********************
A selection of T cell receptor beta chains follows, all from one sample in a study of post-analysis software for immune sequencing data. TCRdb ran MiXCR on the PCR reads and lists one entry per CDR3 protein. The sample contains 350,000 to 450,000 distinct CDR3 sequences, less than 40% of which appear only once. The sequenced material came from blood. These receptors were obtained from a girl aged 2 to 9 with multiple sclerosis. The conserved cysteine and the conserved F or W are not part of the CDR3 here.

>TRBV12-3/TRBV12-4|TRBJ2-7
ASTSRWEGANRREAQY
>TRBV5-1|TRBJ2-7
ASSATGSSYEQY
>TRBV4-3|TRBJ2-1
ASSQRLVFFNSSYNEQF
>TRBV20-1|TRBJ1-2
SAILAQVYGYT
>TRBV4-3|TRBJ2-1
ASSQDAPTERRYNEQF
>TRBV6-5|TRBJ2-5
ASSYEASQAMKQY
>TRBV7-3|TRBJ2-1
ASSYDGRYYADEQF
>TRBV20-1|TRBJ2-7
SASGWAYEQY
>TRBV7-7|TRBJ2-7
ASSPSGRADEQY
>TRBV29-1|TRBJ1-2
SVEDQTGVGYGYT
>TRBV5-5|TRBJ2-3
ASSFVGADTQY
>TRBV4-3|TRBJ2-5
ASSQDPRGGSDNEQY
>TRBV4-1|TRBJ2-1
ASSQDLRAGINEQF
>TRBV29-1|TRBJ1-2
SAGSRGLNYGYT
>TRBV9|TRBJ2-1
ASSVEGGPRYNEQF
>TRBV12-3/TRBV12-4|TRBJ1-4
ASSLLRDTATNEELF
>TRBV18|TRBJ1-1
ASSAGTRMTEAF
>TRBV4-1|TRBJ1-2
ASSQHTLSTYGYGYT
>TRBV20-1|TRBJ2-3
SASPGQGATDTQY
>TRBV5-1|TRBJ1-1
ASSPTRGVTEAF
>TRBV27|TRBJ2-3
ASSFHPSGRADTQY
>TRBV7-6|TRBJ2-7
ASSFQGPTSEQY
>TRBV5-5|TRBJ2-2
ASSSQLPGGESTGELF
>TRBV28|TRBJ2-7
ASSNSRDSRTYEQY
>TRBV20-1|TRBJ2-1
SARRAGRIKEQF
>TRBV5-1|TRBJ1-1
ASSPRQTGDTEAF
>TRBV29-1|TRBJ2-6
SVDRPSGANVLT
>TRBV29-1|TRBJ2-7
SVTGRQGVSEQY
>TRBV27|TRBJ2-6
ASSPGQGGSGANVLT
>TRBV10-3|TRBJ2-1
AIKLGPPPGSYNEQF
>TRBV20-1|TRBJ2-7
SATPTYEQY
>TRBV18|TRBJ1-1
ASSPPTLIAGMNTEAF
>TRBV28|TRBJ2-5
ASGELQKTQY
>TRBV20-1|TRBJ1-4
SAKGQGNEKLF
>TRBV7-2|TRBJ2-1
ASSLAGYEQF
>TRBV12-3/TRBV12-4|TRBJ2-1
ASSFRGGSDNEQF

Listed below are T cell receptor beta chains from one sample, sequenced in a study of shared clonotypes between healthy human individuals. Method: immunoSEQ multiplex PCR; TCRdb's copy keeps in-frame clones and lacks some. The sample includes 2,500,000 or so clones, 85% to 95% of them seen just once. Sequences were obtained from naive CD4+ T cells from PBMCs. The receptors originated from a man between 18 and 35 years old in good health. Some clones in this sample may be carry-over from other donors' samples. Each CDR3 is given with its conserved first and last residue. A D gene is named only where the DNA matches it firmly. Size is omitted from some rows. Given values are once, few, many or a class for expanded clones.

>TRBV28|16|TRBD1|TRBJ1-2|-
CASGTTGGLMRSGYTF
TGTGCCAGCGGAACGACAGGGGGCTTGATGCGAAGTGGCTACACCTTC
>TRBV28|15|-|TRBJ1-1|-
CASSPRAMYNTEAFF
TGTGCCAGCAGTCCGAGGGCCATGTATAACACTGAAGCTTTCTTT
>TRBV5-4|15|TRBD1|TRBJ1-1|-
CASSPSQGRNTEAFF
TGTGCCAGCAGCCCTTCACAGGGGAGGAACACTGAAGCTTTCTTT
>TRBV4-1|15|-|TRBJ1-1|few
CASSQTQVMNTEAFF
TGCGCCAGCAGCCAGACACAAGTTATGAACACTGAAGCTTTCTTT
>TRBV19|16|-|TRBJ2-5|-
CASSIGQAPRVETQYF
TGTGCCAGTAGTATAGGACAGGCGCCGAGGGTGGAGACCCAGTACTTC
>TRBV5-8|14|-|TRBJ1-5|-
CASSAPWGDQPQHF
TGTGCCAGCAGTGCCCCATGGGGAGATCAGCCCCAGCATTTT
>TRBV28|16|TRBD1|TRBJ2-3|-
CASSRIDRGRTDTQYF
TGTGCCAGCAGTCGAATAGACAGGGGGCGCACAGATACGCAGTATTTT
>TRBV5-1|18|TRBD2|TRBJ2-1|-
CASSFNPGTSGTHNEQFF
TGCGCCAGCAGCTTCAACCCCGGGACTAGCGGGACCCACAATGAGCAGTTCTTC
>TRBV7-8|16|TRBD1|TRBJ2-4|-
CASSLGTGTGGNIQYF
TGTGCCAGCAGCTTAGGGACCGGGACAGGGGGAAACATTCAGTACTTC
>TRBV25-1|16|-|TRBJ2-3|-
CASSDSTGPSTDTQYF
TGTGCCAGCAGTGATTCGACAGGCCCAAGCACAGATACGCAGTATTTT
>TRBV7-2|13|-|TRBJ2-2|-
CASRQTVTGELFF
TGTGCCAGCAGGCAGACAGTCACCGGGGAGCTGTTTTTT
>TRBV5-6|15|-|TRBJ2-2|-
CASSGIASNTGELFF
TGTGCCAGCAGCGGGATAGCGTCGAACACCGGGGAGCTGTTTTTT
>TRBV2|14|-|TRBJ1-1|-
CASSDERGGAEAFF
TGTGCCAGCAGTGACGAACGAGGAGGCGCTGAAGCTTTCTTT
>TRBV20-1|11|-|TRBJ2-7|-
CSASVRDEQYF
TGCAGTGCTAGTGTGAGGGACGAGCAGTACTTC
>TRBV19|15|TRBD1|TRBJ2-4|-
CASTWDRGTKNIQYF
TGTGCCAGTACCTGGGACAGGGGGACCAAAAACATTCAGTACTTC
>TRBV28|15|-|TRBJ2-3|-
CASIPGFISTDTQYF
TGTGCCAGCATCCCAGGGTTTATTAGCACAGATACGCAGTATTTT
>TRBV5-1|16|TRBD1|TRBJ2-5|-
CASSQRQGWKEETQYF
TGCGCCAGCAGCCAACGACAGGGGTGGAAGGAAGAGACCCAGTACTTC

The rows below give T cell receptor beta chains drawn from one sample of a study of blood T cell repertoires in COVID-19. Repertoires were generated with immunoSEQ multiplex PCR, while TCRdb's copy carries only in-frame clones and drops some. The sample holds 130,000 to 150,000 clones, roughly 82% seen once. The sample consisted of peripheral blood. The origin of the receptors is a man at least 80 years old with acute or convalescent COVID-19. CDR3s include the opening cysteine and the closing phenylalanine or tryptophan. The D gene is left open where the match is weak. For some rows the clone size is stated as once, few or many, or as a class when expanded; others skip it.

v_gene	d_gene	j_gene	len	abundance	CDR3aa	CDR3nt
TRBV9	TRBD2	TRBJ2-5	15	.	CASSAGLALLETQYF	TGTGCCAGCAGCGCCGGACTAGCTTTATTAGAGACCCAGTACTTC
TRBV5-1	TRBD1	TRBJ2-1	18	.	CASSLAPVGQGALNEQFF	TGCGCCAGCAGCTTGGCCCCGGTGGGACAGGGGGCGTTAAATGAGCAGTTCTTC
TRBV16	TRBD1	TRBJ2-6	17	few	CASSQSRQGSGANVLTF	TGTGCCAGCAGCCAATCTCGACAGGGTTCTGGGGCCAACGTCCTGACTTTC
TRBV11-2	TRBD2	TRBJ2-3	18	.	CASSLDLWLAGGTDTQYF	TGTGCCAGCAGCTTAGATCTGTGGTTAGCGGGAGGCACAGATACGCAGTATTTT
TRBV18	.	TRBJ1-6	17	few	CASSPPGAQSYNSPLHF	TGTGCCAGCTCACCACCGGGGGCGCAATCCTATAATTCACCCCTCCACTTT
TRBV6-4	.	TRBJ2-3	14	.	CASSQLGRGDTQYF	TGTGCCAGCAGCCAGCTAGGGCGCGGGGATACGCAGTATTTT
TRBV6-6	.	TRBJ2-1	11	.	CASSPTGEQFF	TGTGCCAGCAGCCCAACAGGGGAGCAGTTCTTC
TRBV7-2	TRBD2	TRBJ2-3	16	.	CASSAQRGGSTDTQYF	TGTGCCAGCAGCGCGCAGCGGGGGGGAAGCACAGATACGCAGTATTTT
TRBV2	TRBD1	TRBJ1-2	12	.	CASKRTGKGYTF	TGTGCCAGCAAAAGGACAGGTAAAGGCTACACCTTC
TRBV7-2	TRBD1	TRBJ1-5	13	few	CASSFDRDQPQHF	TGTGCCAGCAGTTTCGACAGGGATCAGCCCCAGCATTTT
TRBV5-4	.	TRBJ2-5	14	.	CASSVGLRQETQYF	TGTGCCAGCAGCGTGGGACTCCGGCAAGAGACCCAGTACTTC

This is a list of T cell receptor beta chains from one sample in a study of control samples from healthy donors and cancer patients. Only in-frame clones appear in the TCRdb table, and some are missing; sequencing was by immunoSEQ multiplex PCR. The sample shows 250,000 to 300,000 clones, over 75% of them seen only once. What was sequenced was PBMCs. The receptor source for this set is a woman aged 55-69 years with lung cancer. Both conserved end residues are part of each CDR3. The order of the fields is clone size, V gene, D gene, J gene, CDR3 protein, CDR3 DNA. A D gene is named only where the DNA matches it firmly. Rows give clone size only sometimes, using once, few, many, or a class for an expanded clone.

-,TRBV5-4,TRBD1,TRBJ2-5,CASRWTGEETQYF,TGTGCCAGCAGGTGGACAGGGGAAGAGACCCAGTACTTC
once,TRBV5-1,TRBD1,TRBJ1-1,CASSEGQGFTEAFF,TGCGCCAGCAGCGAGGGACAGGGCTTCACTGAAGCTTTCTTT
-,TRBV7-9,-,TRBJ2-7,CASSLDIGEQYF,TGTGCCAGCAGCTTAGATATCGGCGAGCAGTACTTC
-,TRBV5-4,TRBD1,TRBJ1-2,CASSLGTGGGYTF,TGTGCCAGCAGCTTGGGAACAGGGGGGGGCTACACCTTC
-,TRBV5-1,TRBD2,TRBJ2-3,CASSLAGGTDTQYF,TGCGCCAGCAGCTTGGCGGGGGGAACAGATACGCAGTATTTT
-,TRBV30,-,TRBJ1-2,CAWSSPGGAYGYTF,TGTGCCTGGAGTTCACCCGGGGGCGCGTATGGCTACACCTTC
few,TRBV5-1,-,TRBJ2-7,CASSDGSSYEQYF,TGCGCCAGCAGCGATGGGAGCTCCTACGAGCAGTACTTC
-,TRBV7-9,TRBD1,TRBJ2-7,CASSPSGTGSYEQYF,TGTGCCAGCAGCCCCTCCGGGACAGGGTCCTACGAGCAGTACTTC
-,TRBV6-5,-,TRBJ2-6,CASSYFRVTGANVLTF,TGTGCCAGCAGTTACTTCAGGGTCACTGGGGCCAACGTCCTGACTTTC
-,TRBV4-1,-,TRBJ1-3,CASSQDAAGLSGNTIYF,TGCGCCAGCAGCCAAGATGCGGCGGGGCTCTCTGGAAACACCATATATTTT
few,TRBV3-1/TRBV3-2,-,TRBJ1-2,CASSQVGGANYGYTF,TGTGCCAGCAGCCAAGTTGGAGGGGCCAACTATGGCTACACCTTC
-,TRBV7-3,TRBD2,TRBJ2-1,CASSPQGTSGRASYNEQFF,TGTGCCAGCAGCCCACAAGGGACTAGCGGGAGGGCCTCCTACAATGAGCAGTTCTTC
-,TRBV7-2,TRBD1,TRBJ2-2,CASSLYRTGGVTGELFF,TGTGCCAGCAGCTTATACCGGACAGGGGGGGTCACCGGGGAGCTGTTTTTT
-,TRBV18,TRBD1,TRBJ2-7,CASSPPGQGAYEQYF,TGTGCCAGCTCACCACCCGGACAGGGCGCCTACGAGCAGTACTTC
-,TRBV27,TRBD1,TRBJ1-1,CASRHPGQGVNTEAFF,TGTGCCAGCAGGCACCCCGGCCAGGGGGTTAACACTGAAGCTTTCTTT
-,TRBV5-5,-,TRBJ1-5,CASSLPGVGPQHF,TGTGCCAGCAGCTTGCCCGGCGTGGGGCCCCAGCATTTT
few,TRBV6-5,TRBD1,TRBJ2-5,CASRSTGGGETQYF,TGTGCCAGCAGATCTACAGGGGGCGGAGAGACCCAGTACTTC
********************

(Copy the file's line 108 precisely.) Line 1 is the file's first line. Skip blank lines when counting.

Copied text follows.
>TRBV5-6|15|-|TRBJ2-2|-